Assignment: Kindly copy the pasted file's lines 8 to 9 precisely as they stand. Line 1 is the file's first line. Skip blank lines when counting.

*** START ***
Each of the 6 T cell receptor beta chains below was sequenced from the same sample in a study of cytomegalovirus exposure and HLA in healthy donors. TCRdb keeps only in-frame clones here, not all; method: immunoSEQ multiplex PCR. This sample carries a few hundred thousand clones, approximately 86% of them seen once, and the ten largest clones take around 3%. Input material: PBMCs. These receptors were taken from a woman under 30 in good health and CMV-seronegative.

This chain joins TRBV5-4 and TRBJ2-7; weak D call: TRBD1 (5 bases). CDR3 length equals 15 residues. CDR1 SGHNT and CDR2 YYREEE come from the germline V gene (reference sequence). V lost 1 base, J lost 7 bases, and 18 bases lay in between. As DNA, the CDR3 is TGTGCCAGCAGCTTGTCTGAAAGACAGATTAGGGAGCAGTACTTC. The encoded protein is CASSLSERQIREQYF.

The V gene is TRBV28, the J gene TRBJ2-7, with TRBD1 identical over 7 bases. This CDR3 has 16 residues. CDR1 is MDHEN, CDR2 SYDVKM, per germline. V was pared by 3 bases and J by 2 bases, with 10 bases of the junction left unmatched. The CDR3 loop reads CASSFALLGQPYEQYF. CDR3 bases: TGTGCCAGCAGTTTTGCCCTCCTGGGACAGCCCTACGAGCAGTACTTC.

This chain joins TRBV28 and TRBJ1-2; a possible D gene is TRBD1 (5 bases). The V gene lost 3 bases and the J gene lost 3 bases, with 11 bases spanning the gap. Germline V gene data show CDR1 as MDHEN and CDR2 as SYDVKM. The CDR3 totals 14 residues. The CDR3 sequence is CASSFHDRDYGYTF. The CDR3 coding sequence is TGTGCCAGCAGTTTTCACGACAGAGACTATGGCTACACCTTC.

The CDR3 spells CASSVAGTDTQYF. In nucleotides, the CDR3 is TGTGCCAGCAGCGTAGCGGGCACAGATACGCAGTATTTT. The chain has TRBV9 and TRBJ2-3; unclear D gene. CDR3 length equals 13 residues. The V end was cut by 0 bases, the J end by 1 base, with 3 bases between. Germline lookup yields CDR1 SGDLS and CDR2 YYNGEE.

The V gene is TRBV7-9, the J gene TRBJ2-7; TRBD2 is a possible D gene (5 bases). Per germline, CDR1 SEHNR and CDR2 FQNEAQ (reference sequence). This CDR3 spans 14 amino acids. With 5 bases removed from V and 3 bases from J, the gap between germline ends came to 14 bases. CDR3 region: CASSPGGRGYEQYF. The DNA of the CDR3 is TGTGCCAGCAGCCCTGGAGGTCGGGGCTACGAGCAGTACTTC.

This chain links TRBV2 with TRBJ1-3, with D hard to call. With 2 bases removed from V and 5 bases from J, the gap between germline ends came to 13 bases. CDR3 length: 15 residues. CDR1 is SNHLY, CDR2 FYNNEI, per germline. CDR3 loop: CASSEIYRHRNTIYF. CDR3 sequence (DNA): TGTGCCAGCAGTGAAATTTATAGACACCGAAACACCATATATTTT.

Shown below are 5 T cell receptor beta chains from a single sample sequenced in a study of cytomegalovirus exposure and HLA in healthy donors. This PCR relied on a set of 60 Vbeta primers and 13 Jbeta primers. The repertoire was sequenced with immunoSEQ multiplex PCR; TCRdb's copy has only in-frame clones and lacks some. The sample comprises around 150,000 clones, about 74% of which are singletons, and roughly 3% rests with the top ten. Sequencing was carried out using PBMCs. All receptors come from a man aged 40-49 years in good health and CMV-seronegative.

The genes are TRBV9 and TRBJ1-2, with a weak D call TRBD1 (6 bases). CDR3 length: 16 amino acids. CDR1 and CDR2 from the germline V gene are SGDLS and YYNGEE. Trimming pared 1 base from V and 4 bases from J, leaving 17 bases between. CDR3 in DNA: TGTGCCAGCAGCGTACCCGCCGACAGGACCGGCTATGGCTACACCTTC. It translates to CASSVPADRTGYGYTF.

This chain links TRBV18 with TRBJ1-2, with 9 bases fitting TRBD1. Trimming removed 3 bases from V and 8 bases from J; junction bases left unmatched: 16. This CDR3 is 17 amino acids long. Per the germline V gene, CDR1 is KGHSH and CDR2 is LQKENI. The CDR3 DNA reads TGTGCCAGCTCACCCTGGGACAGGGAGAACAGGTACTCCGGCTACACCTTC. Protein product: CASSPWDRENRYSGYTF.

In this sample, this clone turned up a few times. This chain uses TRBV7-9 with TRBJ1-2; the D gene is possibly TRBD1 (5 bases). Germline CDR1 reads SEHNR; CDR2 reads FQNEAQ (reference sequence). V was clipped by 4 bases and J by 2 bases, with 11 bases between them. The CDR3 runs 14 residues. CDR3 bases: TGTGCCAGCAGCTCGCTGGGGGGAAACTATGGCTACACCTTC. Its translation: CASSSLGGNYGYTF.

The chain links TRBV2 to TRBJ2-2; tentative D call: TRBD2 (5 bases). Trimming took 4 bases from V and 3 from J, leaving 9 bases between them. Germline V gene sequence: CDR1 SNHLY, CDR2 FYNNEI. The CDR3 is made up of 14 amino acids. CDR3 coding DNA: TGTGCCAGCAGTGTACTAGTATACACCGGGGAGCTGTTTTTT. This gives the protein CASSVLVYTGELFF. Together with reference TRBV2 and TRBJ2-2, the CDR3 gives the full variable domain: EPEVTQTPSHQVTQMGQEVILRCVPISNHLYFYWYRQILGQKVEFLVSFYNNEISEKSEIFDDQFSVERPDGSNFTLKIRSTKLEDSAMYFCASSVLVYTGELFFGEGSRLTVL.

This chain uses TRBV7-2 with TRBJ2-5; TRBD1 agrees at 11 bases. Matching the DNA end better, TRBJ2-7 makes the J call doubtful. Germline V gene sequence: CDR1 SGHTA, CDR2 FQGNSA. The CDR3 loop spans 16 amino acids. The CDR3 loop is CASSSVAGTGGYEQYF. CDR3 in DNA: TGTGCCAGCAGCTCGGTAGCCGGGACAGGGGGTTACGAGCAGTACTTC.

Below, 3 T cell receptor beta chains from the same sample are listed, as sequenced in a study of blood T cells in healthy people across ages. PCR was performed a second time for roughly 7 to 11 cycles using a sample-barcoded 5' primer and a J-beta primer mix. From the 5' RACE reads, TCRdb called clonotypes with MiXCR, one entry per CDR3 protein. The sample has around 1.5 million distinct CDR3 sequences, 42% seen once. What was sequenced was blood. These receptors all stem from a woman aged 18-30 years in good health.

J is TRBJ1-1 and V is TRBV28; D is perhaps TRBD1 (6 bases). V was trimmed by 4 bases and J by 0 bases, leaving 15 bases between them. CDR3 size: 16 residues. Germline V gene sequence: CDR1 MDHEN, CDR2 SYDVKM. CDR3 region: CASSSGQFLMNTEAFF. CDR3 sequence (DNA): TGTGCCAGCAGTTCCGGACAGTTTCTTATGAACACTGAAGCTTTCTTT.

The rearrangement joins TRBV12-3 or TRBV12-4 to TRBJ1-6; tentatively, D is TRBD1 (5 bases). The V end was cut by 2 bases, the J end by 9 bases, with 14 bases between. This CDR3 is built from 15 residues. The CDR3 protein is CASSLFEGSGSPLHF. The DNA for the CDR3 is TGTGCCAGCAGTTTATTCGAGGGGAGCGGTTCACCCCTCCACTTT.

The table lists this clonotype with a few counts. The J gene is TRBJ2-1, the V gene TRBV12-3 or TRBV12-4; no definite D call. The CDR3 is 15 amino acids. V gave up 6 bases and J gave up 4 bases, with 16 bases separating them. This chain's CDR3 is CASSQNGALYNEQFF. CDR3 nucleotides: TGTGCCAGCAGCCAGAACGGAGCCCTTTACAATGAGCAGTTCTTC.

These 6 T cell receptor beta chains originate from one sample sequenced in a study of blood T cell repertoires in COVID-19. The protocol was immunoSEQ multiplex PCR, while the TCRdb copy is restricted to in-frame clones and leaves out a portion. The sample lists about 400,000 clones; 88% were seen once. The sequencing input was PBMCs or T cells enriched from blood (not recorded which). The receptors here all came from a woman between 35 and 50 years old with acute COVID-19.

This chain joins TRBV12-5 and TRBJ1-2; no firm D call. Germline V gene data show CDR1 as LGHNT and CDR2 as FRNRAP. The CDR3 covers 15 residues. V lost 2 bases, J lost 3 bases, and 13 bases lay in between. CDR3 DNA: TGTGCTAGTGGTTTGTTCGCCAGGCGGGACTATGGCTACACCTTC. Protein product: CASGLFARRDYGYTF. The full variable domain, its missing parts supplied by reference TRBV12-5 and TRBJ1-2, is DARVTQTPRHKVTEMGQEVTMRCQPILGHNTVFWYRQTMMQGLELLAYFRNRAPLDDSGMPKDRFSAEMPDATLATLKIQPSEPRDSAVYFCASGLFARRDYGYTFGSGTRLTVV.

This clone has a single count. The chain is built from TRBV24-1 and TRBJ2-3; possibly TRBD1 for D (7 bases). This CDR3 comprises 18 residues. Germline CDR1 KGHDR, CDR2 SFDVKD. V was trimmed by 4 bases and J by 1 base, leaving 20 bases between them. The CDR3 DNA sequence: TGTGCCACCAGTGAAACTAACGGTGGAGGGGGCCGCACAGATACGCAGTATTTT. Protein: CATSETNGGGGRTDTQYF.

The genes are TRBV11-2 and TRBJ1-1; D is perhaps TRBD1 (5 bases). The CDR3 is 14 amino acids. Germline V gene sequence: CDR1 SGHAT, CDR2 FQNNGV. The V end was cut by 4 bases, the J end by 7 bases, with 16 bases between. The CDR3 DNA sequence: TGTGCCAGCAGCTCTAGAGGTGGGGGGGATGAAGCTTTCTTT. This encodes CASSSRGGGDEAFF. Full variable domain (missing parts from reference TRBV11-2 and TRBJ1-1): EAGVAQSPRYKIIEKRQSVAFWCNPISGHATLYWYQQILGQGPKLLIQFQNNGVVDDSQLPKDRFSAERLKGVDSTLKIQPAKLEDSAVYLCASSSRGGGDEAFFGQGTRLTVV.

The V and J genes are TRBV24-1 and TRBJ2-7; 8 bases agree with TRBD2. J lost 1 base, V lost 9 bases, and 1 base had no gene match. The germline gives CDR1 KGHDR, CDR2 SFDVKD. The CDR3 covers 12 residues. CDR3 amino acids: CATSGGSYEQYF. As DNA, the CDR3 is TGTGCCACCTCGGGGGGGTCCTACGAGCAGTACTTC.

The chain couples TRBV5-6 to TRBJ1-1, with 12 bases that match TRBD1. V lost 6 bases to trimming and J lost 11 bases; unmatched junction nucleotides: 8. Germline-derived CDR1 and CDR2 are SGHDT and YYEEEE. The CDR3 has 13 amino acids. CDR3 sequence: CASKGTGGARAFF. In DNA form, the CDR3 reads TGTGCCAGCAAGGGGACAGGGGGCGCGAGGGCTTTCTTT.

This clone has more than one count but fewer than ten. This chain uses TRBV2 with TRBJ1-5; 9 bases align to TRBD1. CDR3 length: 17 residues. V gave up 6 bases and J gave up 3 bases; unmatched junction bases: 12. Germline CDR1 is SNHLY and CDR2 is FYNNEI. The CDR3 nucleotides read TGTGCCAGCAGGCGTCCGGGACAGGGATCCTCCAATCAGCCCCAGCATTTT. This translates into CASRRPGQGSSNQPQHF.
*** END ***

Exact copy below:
Shown below are 5 T cell receptor beta chains from a single sample sequenced in a study of cytomegalovirus exposure and HLA in healthy donors. This PCR relied on a set of 60 Vbeta primers and 13 Jbeta primers. The repertoire was sequenced with immunoSEQ multiplex PCR; TCRdb's copy has only in-frame clones and lacks some. The sample comprises around 150,000 clones, about 74% of which are singletons, and roughly 3% rests with the top ten. Sequencing was carried out using PBMCs. All receptors come from a man aged 40-49 years in good health and CMV-seronegative.

The genes are TRBV9 and TRBJ1-2, with a weak D call TRBD1 (6 bases). CDR3 length: 16 amino acids. CDR1 and CDR2 from the germline V gene are SGDLS and YYNGEE. Trimming pared 1 base from V and 4 bases from J, leaving 17 bases between. CDR3 in DNA: TGTGCCAGCAGCGTACCCGCCGACAGGACCGGCTATGGCTACACCTTC. It translates to CASSVPADRTGYGYTF.